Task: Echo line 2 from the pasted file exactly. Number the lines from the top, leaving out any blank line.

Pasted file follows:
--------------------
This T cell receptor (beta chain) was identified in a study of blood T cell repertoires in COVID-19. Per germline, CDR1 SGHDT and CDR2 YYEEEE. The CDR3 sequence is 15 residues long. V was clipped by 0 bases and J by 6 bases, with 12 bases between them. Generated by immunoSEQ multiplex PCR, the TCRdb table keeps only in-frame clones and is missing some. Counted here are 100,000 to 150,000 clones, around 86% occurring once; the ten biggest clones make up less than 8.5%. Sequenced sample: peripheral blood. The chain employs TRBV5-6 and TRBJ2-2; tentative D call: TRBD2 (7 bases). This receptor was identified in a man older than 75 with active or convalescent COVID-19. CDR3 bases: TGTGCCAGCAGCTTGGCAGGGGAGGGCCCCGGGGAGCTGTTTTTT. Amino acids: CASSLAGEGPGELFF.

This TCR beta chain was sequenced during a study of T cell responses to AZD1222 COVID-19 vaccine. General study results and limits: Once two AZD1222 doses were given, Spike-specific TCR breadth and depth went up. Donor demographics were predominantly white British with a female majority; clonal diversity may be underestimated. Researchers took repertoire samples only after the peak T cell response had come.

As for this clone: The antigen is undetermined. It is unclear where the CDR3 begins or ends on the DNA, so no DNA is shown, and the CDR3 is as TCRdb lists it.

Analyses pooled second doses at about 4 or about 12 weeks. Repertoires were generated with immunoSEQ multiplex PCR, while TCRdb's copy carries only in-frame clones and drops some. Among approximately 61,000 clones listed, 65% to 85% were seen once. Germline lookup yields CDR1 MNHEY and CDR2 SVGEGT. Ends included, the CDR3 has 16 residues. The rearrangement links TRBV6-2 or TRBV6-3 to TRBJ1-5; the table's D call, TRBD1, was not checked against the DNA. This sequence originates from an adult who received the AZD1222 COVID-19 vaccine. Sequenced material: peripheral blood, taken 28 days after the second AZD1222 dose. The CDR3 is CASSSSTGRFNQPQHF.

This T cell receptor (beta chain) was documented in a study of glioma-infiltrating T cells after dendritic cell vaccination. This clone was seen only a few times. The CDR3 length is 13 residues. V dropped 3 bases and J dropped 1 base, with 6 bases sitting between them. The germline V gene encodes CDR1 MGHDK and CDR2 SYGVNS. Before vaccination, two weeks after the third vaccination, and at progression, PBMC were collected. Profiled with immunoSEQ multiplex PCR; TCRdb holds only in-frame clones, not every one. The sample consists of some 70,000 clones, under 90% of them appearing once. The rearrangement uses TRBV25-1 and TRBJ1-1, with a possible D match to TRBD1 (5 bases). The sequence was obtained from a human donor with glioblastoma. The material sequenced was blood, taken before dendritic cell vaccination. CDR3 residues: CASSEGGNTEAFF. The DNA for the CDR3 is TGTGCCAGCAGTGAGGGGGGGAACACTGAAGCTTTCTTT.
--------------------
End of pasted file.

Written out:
This TCR beta chain was sequenced during a study of T cell responses to AZD1222 COVID-19 vaccine. General study results and limits: Once two AZD1222 doses were given, Spike-specific TCR breadth and depth went up. Donor demographics were predominantly white British with a female majority; clonal diversity may be underestimated. Researchers took repertoire samples only after the peak T cell response had come.